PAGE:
Rock Steady delineates the many different kinds of mental health practitioners (including psychiatrists, psychologists, counselors, psychiatric nurses, social workers, and more), as well as plenty of distinct available therapies (including psychotherapy, cognitive behavioral therapy, dialectical behavioral therapy, psychoeducation, interpersonal social rhythm therapy, family focused therapy, and much more). In addition, Forney deftly addresses the need for greater cultural competency in psychiatric care, while also providing very specific and practical suggestions around financing mental health treatment—such as checking with insurance, getting trusted referrals, utilizing student health centers where applicable, and contacting community mental health centers for more affordable options. She also suggests situations that might warrant reaching out to your chosen mental health professional—namely, “if something’s weird, or worrisome, or an emergency, or if you’re having side effects,” while simultaneously noting the dangers of misdiagnosis and the importance of getting an accurate diagnosis early on.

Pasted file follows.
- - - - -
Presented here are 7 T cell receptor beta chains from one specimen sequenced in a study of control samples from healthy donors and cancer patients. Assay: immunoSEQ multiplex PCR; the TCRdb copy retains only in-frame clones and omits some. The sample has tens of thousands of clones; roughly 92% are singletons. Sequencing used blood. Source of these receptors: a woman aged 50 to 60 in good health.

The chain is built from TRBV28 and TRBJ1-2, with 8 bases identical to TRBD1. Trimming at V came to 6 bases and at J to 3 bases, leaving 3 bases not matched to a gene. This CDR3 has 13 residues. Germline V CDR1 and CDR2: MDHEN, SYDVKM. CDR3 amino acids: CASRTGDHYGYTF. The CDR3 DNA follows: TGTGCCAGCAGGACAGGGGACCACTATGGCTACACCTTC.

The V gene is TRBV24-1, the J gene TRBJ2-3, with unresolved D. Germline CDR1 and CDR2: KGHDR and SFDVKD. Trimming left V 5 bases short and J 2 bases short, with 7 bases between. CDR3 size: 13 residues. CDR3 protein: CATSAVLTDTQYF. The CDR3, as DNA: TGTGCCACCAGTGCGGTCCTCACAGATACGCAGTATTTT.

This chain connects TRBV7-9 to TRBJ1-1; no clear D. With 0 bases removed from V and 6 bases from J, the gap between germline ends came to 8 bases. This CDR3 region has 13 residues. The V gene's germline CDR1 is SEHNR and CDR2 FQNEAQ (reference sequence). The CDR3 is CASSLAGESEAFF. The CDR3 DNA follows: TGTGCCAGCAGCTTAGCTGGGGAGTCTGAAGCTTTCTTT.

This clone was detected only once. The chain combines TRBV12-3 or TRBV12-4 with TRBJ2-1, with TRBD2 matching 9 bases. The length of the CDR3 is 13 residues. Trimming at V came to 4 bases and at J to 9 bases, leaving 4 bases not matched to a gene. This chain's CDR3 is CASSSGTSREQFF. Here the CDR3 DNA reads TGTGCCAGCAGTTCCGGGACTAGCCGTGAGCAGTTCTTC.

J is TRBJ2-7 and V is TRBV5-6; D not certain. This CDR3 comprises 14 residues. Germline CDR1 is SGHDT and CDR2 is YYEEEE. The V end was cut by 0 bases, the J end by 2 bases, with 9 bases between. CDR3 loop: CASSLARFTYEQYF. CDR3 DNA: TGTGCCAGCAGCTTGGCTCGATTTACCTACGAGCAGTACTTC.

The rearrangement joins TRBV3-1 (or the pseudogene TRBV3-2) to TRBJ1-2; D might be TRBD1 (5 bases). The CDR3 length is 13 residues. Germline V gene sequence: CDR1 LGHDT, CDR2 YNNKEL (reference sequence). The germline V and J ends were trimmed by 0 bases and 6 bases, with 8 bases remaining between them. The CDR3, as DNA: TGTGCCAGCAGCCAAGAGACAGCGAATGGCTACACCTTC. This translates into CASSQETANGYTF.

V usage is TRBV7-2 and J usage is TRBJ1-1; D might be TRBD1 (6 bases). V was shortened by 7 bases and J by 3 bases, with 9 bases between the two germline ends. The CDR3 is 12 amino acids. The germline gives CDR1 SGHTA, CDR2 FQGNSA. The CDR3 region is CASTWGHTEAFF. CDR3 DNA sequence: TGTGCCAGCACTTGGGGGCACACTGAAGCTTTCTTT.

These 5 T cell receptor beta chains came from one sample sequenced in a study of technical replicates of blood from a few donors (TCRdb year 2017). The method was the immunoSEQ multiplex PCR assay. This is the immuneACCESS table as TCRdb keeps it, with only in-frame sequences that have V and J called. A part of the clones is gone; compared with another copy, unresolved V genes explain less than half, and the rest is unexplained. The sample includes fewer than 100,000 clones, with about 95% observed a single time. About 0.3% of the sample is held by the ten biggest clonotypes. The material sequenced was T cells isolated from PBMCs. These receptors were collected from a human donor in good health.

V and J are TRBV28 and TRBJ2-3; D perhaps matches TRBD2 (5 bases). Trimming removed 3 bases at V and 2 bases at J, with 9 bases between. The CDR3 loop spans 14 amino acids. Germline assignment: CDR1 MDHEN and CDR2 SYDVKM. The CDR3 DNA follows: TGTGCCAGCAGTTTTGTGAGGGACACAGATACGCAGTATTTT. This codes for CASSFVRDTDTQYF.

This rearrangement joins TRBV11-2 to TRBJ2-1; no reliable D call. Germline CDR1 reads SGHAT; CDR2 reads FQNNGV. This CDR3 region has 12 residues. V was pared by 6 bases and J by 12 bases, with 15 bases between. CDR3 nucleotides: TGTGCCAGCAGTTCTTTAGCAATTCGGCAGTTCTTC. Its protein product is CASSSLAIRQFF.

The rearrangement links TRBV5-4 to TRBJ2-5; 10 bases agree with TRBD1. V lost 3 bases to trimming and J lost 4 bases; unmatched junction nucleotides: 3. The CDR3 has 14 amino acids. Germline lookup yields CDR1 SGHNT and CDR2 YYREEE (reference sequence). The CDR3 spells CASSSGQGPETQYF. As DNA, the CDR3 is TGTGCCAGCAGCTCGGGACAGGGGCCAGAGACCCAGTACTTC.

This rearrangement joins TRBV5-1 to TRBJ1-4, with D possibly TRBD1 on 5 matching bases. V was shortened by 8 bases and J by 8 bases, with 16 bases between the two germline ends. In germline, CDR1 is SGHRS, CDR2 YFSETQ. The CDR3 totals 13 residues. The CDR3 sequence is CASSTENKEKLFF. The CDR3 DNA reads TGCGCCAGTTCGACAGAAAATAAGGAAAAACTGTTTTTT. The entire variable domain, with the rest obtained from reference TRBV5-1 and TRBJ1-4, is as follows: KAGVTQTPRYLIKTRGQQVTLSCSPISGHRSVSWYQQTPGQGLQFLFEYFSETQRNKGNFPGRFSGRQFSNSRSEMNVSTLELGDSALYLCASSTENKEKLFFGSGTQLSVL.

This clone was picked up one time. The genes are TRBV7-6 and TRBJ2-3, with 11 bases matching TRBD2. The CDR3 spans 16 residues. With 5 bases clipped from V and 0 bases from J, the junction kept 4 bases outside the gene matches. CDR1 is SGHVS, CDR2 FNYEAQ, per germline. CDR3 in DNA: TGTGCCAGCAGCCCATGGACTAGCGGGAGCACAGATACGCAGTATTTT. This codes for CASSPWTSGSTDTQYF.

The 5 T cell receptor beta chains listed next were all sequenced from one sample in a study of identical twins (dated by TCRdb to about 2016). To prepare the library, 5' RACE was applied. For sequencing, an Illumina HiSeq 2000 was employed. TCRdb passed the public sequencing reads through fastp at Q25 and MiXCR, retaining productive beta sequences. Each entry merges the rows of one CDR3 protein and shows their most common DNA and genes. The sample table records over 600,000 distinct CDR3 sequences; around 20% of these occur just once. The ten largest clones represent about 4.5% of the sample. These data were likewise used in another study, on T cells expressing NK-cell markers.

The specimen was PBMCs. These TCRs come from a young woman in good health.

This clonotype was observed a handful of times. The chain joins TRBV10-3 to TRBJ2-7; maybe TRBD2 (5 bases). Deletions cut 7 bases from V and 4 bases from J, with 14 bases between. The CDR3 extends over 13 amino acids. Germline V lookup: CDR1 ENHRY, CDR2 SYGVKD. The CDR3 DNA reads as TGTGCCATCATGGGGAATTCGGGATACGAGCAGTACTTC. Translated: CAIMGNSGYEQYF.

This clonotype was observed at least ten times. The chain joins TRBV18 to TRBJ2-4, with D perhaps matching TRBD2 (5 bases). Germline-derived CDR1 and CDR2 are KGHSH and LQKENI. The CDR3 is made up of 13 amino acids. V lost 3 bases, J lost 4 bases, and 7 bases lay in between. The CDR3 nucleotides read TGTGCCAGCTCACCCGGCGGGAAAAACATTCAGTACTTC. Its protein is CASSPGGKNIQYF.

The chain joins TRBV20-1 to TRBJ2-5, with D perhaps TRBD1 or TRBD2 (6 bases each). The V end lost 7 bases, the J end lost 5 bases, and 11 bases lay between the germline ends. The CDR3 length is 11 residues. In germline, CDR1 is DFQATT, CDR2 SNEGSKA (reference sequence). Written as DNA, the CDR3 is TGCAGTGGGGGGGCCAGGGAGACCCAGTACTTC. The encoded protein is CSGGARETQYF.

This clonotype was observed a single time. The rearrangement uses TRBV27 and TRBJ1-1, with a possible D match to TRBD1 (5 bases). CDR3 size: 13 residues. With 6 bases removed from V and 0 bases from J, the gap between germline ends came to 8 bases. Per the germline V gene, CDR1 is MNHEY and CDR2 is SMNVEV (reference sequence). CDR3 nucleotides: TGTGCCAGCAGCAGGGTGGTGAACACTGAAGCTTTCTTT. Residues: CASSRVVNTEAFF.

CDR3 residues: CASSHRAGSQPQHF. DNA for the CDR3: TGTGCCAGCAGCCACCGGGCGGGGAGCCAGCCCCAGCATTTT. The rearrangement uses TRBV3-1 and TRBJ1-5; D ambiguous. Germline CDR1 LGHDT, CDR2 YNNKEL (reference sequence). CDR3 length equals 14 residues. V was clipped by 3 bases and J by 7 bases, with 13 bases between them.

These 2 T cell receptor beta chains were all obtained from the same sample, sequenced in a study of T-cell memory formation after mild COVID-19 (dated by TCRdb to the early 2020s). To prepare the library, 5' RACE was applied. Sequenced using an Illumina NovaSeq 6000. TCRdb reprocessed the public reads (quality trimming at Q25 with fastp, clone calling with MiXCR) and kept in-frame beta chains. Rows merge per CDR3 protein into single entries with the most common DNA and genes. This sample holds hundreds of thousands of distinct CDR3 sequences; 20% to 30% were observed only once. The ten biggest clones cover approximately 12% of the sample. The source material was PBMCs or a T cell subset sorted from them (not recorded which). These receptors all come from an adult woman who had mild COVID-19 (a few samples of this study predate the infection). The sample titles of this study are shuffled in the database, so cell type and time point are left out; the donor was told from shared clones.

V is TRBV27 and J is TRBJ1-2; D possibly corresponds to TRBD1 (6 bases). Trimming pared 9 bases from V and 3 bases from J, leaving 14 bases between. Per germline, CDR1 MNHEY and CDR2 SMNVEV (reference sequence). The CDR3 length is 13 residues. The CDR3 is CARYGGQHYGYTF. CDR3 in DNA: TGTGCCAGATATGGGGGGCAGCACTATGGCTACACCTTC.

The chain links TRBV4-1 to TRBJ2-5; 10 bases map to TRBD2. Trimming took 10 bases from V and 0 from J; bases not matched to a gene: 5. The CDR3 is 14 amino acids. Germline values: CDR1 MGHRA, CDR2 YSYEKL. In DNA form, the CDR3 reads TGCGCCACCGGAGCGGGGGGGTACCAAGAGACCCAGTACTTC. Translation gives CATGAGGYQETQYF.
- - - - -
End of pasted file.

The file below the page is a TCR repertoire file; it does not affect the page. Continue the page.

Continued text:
Meditation & Mindfulness
Forney gives a Five Star rating to the practice of meditation and/or mindfulness —“bringing your awareness to the present moment, without judgment, and quieting your busy brain”—for maintaining stability. She suggests picking a regular time, finding a comfortable position, and trying different ways to focus until you find the one that works best for you, whether it’s with your eyes open or closed, with guided meditation podcasts or with white noise or with total silence.
The breathing exercises alone present but one example. Forney takes the time to explain and discuss the benefits of all kinds of breathing techniques, including breathing fully, exhaling slowly, taking five deep breaths, symmetrical breathing, asymmetrical breathing, alternate nostril breathing, counting 12 breaths, and more. She also encourages the practice of meditation and/or mindfulness while doing seemingly mundane tasks—such as waiting in line or doing laundry or walking.